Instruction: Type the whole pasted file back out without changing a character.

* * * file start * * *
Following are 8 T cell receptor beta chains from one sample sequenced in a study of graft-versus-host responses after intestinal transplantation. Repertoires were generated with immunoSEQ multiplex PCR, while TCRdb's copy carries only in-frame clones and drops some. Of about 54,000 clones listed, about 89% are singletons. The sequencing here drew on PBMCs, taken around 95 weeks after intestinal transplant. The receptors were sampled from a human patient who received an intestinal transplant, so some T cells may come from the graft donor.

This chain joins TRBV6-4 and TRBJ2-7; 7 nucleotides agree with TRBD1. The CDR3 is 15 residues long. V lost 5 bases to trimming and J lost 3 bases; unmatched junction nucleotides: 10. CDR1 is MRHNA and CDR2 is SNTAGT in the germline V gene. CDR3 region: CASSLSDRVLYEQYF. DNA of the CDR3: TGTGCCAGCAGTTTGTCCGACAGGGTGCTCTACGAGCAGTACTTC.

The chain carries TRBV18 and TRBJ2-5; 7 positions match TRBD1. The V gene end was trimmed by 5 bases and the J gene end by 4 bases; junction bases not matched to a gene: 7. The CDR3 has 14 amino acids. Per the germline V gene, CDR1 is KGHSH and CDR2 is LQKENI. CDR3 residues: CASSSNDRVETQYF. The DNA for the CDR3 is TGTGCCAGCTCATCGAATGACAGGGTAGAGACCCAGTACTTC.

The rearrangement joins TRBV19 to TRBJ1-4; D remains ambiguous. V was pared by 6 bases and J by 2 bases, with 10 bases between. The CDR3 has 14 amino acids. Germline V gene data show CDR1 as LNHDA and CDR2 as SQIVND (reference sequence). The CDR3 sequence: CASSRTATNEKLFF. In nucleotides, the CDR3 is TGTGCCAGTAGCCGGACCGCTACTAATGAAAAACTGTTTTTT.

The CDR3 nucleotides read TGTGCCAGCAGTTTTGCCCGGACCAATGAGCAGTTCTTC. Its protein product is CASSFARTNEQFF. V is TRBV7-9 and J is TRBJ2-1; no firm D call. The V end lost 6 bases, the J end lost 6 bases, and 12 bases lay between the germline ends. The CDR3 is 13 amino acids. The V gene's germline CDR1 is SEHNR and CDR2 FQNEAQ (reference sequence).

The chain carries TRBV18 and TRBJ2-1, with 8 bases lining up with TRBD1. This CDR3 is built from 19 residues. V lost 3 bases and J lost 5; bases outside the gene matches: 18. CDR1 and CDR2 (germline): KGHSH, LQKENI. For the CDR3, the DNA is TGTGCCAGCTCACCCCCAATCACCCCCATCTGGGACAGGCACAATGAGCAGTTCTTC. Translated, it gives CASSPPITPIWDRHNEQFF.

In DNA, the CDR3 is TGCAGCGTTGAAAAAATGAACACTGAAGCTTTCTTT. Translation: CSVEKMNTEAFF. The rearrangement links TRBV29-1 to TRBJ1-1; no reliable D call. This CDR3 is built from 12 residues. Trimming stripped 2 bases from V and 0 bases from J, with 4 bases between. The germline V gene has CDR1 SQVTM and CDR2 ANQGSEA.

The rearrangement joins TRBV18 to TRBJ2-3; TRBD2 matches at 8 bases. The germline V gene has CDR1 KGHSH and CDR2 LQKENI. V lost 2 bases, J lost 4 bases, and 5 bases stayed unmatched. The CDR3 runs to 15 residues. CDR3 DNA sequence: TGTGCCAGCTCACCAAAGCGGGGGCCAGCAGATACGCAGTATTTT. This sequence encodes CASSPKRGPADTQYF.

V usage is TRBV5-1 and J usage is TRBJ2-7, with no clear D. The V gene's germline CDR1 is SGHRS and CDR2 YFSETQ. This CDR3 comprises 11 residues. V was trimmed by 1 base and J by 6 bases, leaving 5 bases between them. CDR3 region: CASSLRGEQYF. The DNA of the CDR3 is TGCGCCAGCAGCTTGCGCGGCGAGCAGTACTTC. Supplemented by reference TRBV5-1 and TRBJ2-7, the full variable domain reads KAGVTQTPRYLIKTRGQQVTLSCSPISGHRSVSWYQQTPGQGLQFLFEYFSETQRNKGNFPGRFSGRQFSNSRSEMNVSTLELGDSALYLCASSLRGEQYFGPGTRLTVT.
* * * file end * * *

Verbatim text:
Following are 8 T cell receptor beta chains from one sample sequenced in a study of graft-versus-host responses after intestinal transplantation. Repertoires were generated with immunoSEQ multiplex PCR, while TCRdb's copy carries only in-frame clones and drops some. Of about 54,000 clones listed, about 89% are singletons. The sequencing here drew on PBMCs, taken around 95 weeks after intestinal transplant. The receptors were sampled from a human patient who received an intestinal transplant, so some T cells may come from the graft donor.

This chain joins TRBV6-4 and TRBJ2-7; 7 nucleotides agree with TRBD1. The CDR3 is 15 residues long. V lost 5 bases to trimming and J lost 3 bases; unmatched junction nucleotides: 10. CDR1 is MRHNA and CDR2 is SNTAGT in the germline V gene. CDR3 region: CASSLSDRVLYEQYF. DNA of the CDR3: TGTGCCAGCAGTTTGTCCGACAGGGTGCTCTACGAGCAGTACTTC.

The chain carries TRBV18 and TRBJ2-5; 7 positions match TRBD1. The V gene end was trimmed by 5 bases and the J gene end by 4 bases; junction bases not matched to a gene: 7. The CDR3 has 14 amino acids. Per the germline V gene, CDR1 is KGHSH and CDR2 is LQKENI. CDR3 residues: CASSSNDRVETQYF. The DNA for the CDR3 is TGTGCCAGCTCATCGAATGACAGGGTAGAGACCCAGTACTTC.

The rearrangement joins TRBV19 to TRBJ1-4; D remains ambiguous. V was pared by 6 bases and J by 2 bases, with 10 bases between. The CDR3 has 14 amino acids. Germline V gene data show CDR1 as LNHDA and CDR2 as SQIVND (reference sequence). The CDR3 sequence: CASSRTATNEKLFF. In nucleotides, the CDR3 is TGTGCCAGTAGCCGGACCGCTACTAATGAAAAACTGTTTTTT.

The CDR3 nucleotides read TGTGCCAGCAGTTTTGCCCGGACCAATGAGCAGTTCTTC. Its protein product is CASSFARTNEQFF. V is TRBV7-9 and J is TRBJ2-1; no firm D call. The V end lost 6 bases, the J end lost 6 bases, and 12 bases lay between the germline ends. The CDR3 is 13 amino acids. The V gene's germline CDR1 is SEHNR and CDR2 FQNEAQ (reference sequence).

The chain carries TRBV18 and TRBJ2-1, with 8 bases lining up with TRBD1. This CDR3 is built from 19 residues. V lost 3 bases and J lost 5; bases outside the gene matches: 18. CDR1 and CDR2 (germline): KGHSH, LQKENI. For the CDR3, the DNA is TGTGCCAGCTCACCCCCAATCACCCCCATCTGGGACAGGCACAATGAGCAGTTCTTC. Translated, it gives CASSPPITPIWDRHNEQFF.

In DNA, the CDR3 is TGCAGCGTTGAAAAAATGAACACTGAAGCTTTCTTT. Translation: CSVEKMNTEAFF. The rearrangement links TRBV29-1 to TRBJ1-1; no reliable D call. This CDR3 is built from 12 residues. Trimming stripped 2 bases from V and 0 bases from J, with 4 bases between. The germline V gene has CDR1 SQVTM and CDR2 ANQGSEA.

The rearrangement joins TRBV18 to TRBJ2-3; TRBD2 matches at 8 bases. The germline V gene has CDR1 KGHSH and CDR2 LQKENI. V lost 2 bases, J lost 4 bases, and 5 bases stayed unmatched. The CDR3 runs to 15 residues. CDR3 DNA sequence: TGTGCCAGCTCACCAAAGCGGGGGCCAGCAGATACGCAGTATTTT. This sequence encodes CASSPKRGPADTQYF.

V usage is TRBV5-1 and J usage is TRBJ2-7, with no clear D. The V gene's germline CDR1 is SGHRS and CDR2 YFSETQ. This CDR3 comprises 11 residues. V was trimmed by 1 base and J by 6 bases, leaving 5 bases between them. CDR3 region: CASSLRGEQYF. The DNA of the CDR3 is TGCGCCAGCAGCTTGCGCGGCGAGCAGTACTTC. Supplemented by reference TRBV5-1 and TRBJ2-7, the full variable domain reads KAGVTQTPRYLIKTRGQQVTLSCSPISGHRSVSWYQQTPGQGLQFLFEYFSETQRNKGNFPGRFSGRQFSNSRSEMNVSTLELGDSALYLCASSLRGEQYFGPGTRLTVT.